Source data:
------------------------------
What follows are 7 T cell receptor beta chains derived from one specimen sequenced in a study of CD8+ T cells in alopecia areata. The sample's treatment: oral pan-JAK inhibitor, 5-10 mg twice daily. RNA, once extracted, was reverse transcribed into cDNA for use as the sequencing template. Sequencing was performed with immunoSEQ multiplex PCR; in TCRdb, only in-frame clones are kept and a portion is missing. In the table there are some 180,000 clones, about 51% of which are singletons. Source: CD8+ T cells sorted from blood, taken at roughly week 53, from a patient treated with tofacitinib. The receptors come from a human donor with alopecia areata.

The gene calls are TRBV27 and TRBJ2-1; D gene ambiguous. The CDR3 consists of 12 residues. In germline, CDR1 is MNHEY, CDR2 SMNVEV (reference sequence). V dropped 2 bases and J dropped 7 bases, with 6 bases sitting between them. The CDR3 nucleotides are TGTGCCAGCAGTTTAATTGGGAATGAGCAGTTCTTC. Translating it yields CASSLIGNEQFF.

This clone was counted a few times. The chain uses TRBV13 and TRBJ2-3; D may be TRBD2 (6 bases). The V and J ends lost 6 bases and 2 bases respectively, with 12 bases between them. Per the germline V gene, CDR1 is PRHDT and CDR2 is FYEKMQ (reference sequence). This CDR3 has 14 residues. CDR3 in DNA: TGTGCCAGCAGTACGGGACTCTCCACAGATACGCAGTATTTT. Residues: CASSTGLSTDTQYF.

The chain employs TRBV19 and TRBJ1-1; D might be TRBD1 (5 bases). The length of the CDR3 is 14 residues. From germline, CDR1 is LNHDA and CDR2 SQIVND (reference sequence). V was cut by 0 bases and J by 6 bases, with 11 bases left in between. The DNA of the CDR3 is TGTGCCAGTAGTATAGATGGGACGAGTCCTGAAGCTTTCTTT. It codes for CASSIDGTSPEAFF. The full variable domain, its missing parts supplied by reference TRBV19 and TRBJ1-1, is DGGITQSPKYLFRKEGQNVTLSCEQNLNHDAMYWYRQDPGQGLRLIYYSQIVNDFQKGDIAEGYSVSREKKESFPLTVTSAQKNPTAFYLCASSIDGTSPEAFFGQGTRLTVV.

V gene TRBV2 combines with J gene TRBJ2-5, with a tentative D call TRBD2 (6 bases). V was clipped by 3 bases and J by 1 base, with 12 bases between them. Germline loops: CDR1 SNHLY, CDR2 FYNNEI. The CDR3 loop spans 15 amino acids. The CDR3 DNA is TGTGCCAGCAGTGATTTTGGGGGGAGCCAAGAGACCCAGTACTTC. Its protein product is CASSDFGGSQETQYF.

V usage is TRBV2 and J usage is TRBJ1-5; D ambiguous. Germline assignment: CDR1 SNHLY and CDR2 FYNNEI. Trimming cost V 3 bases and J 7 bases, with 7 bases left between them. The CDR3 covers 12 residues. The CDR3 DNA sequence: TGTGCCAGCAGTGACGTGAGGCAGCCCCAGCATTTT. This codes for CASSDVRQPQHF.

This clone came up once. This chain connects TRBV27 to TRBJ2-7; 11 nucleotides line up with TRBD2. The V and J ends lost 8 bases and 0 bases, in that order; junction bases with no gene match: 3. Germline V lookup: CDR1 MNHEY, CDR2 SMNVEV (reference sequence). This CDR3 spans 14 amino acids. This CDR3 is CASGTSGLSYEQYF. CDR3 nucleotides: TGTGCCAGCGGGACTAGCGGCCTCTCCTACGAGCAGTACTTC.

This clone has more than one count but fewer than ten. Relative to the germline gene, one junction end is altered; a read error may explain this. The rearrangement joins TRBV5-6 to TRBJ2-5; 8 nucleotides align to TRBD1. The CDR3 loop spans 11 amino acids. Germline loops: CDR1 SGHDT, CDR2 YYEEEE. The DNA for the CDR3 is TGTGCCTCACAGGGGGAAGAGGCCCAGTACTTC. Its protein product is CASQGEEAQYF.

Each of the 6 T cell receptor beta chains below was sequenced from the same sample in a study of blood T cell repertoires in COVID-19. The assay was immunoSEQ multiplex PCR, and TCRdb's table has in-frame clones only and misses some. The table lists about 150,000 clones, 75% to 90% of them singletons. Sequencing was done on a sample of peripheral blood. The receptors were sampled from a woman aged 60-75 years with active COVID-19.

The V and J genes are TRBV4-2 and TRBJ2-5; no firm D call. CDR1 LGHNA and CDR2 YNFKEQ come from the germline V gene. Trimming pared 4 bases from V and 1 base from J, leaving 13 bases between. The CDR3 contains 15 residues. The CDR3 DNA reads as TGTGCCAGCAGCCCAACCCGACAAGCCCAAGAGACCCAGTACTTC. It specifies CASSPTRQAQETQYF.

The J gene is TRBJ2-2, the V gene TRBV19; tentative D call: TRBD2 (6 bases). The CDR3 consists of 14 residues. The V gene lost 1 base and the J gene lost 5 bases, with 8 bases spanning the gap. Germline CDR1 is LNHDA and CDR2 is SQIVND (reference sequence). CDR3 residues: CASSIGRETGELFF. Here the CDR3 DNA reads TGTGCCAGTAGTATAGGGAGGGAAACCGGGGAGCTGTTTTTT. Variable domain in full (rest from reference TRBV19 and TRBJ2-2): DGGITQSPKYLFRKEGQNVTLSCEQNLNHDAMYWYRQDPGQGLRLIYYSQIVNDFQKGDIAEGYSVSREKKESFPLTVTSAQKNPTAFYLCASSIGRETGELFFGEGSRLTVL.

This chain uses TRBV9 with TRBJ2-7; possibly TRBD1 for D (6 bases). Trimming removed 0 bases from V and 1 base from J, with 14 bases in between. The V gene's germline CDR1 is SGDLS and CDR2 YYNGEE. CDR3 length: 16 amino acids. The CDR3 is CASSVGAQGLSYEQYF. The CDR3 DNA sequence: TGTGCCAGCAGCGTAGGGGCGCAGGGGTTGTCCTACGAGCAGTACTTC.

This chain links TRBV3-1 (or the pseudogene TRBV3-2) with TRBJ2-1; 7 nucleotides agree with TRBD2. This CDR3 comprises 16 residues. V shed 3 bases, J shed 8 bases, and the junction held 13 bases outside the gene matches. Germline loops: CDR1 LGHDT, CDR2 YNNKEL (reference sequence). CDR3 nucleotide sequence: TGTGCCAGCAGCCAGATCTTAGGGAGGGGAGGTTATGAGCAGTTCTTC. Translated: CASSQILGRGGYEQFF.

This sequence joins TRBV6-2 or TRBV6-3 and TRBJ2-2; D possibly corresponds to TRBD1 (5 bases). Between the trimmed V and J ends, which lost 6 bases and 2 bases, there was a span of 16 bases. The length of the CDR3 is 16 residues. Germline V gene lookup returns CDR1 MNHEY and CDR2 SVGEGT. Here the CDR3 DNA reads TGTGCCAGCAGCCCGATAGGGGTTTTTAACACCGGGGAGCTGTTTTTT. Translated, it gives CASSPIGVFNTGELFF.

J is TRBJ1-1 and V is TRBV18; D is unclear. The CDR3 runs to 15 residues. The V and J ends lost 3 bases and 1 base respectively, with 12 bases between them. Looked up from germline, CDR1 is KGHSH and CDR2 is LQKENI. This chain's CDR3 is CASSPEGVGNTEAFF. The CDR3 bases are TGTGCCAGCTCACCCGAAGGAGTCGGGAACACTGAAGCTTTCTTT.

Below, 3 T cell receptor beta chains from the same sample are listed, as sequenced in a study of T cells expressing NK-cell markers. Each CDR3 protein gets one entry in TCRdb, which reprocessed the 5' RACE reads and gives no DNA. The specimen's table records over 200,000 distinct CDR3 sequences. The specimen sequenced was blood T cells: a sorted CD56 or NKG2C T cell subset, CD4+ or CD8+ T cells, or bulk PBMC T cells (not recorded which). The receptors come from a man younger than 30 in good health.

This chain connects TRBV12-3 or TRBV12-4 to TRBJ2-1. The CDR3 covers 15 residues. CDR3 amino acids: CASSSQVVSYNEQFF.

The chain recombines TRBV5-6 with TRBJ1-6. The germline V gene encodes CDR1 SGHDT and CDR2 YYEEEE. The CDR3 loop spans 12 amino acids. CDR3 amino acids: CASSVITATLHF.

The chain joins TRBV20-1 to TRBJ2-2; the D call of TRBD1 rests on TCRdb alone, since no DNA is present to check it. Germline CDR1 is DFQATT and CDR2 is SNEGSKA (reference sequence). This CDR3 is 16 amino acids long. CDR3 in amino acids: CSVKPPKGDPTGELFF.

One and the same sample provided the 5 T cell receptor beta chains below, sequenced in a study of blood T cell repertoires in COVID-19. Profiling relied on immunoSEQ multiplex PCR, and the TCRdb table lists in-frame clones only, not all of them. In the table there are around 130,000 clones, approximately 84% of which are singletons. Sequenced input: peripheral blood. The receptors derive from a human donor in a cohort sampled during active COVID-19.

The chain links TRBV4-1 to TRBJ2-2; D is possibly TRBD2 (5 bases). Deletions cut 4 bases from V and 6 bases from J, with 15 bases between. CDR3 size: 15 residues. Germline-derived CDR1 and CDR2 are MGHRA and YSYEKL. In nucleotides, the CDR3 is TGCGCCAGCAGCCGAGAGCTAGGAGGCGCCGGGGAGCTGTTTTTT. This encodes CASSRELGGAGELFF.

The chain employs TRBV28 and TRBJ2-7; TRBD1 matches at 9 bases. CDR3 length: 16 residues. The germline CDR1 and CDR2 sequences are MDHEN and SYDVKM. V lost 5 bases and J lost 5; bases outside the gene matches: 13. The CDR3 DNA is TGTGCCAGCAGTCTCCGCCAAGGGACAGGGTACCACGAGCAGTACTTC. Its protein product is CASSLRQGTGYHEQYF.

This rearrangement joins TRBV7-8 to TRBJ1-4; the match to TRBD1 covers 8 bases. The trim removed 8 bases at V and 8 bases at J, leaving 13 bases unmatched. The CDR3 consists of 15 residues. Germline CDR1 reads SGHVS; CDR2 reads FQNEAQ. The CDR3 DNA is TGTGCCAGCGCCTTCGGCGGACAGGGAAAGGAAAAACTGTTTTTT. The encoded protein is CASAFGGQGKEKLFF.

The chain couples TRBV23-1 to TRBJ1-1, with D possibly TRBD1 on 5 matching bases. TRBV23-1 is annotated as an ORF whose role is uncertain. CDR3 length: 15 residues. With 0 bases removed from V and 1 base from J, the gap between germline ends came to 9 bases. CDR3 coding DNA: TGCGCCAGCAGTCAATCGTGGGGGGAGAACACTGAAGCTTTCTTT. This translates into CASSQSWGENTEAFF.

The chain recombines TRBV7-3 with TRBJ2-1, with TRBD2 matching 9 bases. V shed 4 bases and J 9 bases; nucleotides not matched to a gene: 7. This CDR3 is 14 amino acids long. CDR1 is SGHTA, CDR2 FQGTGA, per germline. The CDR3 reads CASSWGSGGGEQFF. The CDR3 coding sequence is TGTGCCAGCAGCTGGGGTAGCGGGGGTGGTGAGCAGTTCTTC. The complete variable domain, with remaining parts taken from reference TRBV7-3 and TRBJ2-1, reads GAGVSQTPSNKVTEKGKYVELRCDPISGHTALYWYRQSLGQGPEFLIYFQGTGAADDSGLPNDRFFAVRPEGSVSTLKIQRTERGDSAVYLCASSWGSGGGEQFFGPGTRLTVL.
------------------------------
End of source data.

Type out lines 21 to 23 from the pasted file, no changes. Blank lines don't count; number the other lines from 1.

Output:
The chain links TRBV4-1 to TRBJ2-2; D is possibly TRBD2 (5 bases). Deletions cut 4 bases from V and 6 bases from J, with 15 bases between. CDR3 size: 15 residues. Germline-derived CDR1 and CDR2 are MGHRA and YSYEKL. In nucleotides, the CDR3 is TGCGCCAGCAGCCGAGAGCTAGGAGGCGCCGGGGAGCTGTTTTTT. This encodes CASSRELGGAGELFF.

The chain employs TRBV28 and TRBJ2-7; TRBD1 matches at 9 bases. CDR3 length: 16 residues. The germline CDR1 and CDR2 sequences are MDHEN and SYDVKM. V lost 5 bases and J lost 5; bases outside the gene matches: 13. The CDR3 DNA is TGTGCCAGCAGTCTCCGCCAAGGGACAGGGTACCACGAGCAGTACTTC. Its protein product is CASSLRQGTGYHEQYF.

This rearrangement joins TRBV7-8 to TRBJ1-4; the match to TRBD1 covers 8 bases. The trim removed 8 bases at V and 8 bases at J, leaving 13 bases unmatched. The CDR3 consists of 15 residues. Germline CDR1 reads SGHVS; CDR2 reads FQNEAQ. The CDR3 DNA is TGTGCCAGCGCCTTCGGCGGACAGGGAAAGGAAAAACTGTTTTTT. The encoded protein is CASAFGGQGKEKLFF.